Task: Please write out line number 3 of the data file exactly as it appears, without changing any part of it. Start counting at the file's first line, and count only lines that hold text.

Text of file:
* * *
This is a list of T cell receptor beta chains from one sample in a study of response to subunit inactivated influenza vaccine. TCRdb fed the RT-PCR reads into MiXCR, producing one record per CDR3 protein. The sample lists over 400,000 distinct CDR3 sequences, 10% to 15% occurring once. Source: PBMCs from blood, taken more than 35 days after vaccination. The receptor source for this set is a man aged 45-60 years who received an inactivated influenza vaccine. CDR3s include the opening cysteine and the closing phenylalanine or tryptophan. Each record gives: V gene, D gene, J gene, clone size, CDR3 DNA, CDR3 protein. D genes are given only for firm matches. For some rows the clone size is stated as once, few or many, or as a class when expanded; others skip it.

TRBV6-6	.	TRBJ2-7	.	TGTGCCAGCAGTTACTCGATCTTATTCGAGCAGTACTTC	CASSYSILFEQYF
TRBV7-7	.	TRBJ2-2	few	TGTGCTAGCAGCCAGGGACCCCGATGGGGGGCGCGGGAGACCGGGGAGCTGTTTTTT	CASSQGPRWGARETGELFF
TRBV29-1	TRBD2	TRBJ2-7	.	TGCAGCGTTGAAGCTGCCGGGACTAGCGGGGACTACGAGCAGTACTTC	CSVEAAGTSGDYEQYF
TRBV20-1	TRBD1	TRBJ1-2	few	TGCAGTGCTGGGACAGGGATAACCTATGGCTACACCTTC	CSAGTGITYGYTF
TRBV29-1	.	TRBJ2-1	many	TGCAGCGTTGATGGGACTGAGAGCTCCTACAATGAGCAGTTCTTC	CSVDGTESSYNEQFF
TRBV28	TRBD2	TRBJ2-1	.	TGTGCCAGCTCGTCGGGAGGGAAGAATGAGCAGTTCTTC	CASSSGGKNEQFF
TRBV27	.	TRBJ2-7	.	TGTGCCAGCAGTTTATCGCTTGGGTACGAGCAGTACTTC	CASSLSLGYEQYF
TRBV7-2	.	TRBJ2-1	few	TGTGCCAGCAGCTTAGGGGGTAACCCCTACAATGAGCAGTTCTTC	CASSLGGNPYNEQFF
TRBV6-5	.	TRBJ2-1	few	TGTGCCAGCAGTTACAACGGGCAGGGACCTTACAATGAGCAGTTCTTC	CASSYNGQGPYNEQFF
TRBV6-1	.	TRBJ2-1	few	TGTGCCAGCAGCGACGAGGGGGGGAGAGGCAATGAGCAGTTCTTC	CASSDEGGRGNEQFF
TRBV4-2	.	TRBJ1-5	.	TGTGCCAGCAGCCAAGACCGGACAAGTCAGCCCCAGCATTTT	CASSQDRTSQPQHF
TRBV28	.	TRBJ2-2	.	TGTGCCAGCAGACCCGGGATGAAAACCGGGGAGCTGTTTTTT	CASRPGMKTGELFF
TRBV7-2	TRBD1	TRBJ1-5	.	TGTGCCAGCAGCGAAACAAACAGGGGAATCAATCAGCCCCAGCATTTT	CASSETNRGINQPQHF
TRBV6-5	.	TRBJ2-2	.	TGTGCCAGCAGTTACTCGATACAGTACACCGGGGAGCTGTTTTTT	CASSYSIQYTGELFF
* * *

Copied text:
TRBV7-7	.	TRBJ2-2	few	TGTGCTAGCAGCCAGGGACCCCGATGGGGGGCGCGGGAGACCGGGGAGCTGTTTTTT	CASSQGPRWGARETGELFF